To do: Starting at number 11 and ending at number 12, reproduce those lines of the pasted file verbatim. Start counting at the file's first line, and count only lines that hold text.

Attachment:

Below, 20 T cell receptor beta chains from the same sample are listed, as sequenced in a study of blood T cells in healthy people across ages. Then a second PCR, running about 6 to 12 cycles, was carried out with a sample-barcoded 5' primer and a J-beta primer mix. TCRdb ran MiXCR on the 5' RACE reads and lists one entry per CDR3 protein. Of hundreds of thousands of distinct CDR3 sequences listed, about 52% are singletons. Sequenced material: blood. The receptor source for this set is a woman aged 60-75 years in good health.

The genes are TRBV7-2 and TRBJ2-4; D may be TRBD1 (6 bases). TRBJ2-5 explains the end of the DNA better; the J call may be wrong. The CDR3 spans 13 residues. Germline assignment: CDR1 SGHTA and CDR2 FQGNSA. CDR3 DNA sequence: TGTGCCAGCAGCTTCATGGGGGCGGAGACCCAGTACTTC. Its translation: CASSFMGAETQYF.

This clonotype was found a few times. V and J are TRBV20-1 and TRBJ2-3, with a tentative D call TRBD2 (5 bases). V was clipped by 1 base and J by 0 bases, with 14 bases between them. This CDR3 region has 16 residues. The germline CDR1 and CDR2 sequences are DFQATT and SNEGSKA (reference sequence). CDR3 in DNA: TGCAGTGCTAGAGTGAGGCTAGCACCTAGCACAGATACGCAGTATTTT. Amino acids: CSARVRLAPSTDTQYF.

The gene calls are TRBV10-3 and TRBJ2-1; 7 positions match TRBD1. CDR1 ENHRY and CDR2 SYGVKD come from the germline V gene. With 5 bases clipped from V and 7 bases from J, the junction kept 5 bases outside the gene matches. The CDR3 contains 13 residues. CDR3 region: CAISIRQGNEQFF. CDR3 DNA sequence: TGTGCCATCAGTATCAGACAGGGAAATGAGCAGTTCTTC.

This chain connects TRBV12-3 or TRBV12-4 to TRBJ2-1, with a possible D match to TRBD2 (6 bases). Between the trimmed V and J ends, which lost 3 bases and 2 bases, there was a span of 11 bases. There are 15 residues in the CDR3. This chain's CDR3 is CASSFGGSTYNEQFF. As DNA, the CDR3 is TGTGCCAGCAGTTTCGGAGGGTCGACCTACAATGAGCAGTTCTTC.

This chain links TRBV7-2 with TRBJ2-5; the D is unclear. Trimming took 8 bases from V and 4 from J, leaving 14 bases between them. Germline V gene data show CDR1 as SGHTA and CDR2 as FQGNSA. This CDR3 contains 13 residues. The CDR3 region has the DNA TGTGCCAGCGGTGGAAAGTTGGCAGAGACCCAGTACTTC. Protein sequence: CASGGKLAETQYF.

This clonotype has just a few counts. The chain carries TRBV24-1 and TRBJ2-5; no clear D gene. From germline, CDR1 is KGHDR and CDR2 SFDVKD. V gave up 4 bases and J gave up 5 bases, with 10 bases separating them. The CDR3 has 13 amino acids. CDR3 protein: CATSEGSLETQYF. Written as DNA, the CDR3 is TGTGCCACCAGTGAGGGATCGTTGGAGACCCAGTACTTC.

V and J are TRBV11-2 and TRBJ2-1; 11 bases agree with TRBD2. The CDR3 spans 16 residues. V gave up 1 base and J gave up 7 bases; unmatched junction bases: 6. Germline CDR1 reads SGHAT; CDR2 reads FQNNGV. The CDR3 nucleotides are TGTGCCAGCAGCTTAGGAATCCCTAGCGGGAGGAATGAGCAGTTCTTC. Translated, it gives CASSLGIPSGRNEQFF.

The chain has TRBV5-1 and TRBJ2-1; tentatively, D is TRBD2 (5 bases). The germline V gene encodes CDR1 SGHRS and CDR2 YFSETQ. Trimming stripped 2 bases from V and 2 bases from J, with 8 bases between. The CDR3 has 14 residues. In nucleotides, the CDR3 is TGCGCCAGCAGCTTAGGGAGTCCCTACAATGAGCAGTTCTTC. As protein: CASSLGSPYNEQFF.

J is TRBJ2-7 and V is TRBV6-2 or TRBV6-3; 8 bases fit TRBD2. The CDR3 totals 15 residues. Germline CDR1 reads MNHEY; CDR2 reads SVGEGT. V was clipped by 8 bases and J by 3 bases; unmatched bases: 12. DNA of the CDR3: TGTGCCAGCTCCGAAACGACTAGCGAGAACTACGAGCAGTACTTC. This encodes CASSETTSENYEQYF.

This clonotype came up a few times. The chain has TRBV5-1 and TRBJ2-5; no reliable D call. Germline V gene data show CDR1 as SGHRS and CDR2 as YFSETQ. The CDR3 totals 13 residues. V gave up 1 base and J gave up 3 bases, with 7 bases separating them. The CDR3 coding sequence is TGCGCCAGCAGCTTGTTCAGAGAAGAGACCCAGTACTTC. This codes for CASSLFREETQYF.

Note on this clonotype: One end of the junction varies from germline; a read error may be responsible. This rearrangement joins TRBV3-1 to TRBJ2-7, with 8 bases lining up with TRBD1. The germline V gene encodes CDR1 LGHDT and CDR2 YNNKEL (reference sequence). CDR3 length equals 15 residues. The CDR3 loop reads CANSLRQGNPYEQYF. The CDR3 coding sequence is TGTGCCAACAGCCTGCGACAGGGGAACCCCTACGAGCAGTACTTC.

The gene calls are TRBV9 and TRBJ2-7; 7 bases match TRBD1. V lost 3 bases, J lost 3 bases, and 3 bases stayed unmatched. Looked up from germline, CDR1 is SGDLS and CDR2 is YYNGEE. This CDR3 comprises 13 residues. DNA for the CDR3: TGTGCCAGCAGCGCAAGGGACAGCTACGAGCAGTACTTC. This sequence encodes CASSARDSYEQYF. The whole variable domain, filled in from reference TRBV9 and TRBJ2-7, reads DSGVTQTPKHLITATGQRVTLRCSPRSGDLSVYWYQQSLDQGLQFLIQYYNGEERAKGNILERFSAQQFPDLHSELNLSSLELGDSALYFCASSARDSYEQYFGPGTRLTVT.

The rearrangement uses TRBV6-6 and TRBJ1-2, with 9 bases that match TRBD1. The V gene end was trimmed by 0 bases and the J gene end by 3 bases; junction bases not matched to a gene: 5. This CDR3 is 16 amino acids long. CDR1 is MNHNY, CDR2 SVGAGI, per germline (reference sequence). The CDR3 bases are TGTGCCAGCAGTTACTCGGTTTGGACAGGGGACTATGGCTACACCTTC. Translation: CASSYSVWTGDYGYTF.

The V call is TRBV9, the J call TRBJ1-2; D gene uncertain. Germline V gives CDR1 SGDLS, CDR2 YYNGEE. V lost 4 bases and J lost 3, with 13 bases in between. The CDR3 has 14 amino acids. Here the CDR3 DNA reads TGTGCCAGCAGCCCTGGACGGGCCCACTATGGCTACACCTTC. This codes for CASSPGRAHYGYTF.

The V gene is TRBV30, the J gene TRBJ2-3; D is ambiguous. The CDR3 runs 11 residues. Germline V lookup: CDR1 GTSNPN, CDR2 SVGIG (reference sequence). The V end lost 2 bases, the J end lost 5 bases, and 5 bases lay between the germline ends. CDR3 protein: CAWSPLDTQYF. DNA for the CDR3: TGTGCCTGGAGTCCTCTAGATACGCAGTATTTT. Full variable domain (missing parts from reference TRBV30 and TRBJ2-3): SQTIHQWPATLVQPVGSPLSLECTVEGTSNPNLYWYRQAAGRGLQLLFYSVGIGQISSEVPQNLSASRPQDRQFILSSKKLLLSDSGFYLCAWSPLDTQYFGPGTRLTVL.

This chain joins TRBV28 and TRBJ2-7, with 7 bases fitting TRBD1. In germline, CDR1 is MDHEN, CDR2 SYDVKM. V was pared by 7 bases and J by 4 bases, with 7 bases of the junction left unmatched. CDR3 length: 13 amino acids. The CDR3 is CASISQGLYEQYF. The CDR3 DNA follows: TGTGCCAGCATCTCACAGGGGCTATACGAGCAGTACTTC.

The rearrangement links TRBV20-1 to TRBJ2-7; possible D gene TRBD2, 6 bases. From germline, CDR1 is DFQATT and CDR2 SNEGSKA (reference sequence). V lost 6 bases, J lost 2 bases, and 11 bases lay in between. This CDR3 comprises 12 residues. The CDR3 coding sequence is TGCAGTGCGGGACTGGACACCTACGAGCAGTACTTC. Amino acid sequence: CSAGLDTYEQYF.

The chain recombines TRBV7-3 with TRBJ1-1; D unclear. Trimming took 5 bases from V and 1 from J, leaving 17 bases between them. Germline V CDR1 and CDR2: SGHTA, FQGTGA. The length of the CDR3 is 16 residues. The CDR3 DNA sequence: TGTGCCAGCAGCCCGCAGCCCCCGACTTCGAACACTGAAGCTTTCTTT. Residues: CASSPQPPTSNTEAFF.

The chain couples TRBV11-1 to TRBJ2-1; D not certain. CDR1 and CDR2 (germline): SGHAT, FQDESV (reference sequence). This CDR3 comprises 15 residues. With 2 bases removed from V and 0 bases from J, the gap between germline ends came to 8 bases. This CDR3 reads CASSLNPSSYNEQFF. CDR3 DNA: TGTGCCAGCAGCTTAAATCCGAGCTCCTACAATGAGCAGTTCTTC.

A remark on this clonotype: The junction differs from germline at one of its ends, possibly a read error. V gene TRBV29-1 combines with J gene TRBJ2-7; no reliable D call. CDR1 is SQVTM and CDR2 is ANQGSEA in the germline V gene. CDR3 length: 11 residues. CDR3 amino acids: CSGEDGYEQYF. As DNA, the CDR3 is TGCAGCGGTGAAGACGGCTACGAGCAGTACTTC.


This clonotype came up a few times. The chain has TRBV5-1 and TRBJ2-5; no reliable D call. Germline V gene data show CDR1 as SGHRS and CDR2 as YFSETQ. The CDR3 totals 13 residues. V gave up 1 base and J gave up 3 bases, with 7 bases separating them. The CDR3 coding sequence is TGCGCCAGCAGCTTGTTCAGAGAAGAGACCCAGTACTTC. This codes for CASSLFREETQYF.

Note on this clonotype: One end of the junction varies from germline; a read error may be responsible. This rearrangement joins TRBV3-1 to TRBJ2-7, with 8 bases lining up with TRBD1. The germline V gene encodes CDR1 LGHDT and CDR2 YNNKEL (reference sequence). CDR3 length equals 15 residues. The CDR3 loop reads CANSLRQGNPYEQYF. The CDR3 coding sequence is TGTGCCAACAGCCTGCGACAGGGGAACCCCTACGAGCAGTACTTC.